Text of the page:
Mark Levinson No.38 preamplifier Measurements

Sidebar 3: Measurements

The No.38 exhibited extraordinary technical performance on the bench—its measurements were as good as preamplifiers get. First, I measured an input impedance of between 95k ohms and 115k ohms at the balanced inputs, within measurement error of the specified 100k ohms. The single-ended inputs had an input impedance of 90k ohms. With an active volume control, the preamplifier doesn't have the "bomb-proof" input overload characteristic typical of a passive potentiometer. The No.38's input-overload margin (fig.1) was exactly as specified: 16V at the balanced inputs, 8V at the single-ended inputs (these figures for the "knee" in the THD trace). While these aren't particularly high voltages, they're more than adequate for even the highest-output source components.

Fig.1 Mark Levinson No.38, distortion vs input voltage in (from bottom to top) balanced mode, unbalanced mode.

The No.38's maximum gain was 12.8dB with an unbalanced input signal, 18.8dB with a balanced input signal. Both measurements were taken with the volume control set at its maximum.

Output impedance was extremely low, measuring just 6.7 ohms across the band. At these extremely low levels, the cables connecting the device under test to the Audio Precision System One can increase the calculated output impedance. Madrigal claims an output impedance of less than 6 ohms—a figure I believe. This extremely low output impedance is ideal for driving long runs of cable. The output impedance from the tape-out jacks also measured less than 7 ohms at any audio frequency. DC levels were very low, measuring 1.7mV from the balanced outputs, 1.2mV from the single-ended outputs.

The No.38 had a very flat, wide frequency response (fig.2), with the –3dB point falling at 160.5kHz. The signal/noise ratio was the best I've measured in a preamplifier: 99.75dB unweighted in both channels (102.4dB, A-weighted). The single-ended inputs had even lower noise, measuring 102dB unweighted, a figure that increased to an astounding 104.5dB when A-weighted. (The measurement bandwidth was 22Hz–22kHz, referenced to 1V output at just above unity gain.) Shorting the input had no effect on the measured signal-to-noise ratio. These measurements were made with the volume control set at 73.2, 0.1dB above the specified unity gain point. This means that the gain circuit was in the signal path for these S/N measurements.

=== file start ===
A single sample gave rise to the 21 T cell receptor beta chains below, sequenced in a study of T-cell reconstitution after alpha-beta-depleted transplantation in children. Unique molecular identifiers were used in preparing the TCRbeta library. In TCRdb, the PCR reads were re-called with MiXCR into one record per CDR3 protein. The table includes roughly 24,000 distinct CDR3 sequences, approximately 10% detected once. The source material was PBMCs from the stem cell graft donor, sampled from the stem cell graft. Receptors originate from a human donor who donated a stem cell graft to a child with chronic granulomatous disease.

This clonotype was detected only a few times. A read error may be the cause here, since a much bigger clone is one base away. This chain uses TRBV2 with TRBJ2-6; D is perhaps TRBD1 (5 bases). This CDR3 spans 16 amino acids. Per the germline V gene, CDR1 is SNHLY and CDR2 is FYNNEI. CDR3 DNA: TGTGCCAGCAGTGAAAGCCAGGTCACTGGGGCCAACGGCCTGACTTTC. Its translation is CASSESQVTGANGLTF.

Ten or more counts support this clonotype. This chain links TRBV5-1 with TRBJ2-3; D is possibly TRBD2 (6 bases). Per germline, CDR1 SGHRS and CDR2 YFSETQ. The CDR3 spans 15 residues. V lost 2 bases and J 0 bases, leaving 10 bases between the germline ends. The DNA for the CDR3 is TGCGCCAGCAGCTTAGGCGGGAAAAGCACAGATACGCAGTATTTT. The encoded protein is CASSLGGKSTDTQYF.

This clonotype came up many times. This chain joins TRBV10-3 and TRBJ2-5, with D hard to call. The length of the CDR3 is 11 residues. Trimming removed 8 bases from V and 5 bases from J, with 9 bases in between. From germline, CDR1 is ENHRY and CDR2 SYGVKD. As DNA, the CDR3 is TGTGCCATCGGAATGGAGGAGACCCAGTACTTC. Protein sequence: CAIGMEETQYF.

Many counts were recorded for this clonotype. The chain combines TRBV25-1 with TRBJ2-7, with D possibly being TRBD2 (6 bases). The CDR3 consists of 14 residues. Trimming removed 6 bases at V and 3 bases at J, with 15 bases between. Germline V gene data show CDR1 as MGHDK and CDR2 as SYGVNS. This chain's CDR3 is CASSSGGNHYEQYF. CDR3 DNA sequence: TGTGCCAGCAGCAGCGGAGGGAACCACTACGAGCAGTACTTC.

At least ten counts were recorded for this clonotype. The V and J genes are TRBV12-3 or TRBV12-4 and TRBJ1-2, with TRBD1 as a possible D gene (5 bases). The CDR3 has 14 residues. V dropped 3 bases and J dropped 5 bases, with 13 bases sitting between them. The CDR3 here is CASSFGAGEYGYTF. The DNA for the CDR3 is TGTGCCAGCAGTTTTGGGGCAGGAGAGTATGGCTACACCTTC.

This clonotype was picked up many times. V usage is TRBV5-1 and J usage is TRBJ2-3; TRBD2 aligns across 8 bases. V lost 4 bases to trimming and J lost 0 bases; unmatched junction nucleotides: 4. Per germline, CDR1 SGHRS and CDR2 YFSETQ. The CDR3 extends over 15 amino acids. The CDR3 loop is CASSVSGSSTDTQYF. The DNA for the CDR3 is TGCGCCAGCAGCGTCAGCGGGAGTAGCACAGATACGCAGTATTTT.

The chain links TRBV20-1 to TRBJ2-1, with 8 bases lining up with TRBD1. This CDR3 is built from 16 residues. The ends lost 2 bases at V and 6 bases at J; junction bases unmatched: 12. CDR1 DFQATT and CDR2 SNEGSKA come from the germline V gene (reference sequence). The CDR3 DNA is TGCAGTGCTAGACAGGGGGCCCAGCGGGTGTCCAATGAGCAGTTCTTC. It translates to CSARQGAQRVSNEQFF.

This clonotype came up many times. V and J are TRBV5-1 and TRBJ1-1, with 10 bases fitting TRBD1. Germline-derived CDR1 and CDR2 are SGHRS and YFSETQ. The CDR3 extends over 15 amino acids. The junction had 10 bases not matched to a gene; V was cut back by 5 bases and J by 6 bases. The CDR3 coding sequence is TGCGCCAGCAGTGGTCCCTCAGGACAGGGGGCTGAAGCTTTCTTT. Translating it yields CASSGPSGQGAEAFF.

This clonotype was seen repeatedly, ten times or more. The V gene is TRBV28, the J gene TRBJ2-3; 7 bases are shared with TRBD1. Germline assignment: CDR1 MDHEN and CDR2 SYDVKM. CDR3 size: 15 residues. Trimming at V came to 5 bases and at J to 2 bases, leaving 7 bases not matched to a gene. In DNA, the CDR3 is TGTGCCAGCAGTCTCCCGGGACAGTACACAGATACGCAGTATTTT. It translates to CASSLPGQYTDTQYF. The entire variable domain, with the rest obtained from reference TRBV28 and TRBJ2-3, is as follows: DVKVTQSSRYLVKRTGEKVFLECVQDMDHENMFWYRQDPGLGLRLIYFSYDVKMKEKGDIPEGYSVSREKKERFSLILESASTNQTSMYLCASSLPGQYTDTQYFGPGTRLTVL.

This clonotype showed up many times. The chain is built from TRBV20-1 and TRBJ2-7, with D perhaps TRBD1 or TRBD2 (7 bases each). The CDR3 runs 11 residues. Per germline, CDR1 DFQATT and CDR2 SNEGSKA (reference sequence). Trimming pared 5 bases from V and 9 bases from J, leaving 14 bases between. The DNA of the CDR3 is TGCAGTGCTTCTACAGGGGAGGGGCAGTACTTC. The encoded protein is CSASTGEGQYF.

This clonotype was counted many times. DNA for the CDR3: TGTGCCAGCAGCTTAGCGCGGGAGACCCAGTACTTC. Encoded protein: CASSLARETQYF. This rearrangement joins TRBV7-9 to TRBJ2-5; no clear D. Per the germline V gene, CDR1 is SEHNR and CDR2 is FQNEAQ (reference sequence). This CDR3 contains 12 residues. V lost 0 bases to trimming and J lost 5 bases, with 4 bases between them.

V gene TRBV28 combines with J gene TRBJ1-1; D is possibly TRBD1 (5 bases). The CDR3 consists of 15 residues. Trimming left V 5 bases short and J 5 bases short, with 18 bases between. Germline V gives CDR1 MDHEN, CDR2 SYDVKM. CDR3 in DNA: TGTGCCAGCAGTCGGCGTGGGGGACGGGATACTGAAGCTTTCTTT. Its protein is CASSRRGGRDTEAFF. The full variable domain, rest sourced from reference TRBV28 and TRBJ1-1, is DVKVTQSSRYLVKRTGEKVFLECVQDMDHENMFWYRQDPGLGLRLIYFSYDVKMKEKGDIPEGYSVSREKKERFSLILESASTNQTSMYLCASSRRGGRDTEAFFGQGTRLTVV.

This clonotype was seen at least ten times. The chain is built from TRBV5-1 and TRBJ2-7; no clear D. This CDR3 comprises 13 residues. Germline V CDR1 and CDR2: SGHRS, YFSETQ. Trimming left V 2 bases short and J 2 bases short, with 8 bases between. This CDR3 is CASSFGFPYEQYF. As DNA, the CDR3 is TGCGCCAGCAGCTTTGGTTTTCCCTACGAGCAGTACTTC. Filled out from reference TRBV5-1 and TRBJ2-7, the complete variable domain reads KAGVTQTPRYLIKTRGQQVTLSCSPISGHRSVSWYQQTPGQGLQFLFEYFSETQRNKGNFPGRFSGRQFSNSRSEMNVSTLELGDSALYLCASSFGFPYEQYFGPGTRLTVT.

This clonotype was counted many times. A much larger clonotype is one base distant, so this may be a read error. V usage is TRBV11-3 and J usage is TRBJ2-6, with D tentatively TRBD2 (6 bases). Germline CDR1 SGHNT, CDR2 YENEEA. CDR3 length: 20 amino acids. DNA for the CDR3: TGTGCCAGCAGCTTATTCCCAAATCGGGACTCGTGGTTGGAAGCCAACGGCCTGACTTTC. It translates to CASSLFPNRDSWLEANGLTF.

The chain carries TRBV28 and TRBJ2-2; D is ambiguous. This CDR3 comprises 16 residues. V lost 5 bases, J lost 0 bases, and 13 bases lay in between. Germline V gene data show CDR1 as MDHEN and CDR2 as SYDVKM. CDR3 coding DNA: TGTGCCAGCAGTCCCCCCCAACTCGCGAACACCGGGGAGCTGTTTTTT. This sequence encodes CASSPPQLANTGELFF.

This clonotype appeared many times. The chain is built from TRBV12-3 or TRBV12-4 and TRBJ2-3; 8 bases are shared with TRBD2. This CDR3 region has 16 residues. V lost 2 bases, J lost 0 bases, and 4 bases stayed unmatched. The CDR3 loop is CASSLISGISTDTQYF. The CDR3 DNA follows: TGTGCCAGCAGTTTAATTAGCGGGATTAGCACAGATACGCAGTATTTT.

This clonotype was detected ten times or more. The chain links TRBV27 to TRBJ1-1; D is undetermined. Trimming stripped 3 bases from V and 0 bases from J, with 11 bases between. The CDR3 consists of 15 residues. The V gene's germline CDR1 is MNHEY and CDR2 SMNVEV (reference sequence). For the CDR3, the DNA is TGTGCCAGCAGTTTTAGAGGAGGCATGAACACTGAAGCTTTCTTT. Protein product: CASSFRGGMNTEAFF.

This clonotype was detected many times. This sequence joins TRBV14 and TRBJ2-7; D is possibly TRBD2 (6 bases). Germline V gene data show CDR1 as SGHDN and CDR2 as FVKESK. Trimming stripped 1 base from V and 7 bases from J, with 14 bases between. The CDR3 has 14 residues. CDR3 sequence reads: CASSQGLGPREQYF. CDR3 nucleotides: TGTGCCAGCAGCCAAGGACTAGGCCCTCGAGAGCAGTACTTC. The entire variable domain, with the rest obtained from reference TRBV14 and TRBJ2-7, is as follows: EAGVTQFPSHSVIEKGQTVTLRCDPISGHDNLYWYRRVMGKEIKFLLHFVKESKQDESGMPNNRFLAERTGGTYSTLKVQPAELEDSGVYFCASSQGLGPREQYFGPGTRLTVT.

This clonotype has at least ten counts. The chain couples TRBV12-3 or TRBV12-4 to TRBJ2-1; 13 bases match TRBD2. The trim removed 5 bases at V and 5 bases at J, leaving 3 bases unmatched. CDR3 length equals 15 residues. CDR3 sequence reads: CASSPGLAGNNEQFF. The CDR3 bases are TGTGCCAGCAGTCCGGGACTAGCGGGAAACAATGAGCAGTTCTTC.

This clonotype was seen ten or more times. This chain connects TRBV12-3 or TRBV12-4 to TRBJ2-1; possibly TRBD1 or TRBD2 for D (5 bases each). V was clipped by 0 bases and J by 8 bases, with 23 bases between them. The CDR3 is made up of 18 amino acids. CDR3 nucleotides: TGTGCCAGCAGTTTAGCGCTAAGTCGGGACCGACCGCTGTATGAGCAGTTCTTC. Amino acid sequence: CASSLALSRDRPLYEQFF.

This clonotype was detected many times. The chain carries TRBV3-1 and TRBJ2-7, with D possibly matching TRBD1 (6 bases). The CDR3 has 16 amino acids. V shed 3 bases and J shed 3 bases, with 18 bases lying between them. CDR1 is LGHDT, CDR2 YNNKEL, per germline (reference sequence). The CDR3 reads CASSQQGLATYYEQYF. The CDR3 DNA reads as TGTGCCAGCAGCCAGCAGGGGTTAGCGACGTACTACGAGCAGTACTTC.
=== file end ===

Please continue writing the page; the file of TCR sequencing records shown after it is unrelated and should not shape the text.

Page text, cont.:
Fig.2 Mark Levinson No.38, frequency response (right channel dashed, 0.5dB/vertical div.).

Fig.3 is the No.38's crosstalk performance measured from the balanced inputs to the balanced outputs. This extraordinary channel separation—greater than 105dB at 20kHz—was nearly identical when measured from the single-ended inputs to either the single-ended or balanced outputs.

Fig.3 Mark Levinson No.38, crosstalk in balanced mode with undriven input shorted (10dB/vertical div.).

I measured the No.38's THD+noise at two volume positions: 70 (just below where the gain stage is invoked) and 80 (which puts the gain circuit in the signal path). Fig.4 shows the results. The THD+noise was lower with the gain circuit switched in, with a slight increase in noise seen above 10kHz in the bottom pair of traces (both measurements were referenced to 1V output). In either case, the distortion and noise levels were extremely low—better than 0.005% under any conditions.

Fig.4 Mark Levinson No.38, THD+noise vs frequency (from top to bottom): with volume control set to 70; volume control set to 84 (right channel dashed).

Fig.5 is an FFT of the No.38's output when processing a 50Hz sinewave at 1V output, with the unit set at unity gain. The distortion is very low, although the seventh and eleventh harmonics are nearly as high as the sonically benign second and third harmonics. As was expected, given the No.38's extremely low output impedance, there was no change in the distortion spectrum when driving a 100k ohm load compared to a 600 ohm load (not shown).

Fig.5 Mark Levinson No.38, spectrum of 50Hz sinewave, DC–1kHz, at 1V into 100k ohms with volume control set for unity gain (linear frequency scale). Note that the second harmonic at 100Hz is the highest in level, 97dB below the level of the 50Hz fundamental (0.0014%).

The No.38's channel balance was an astonishing 0.01dB at any volume position. This is the lower resolution limit of the Audio Precision System One; the actual channel balance may indeed meet Madrigal's claim of 0.001dB. As indicated in the technical description, a volume control with perfect matching is a big plus in a fully balanced preamplifier; both halves of the balanced signal should have identical gain.

In short, the No.38 has the best bench performance of any preamplifier I've tested. The extraordinarily low noise, wide bandwidth, extreme channel separation, low distortion, and incredibly precise volume-control tracking set new standards in technical performance for a preamplifier.—Robert Harley

Mark Levinson division of the Harman Consumer Group
1718 W. Mishawaka Road
Elkhart, IN 46517
(516) 594-0300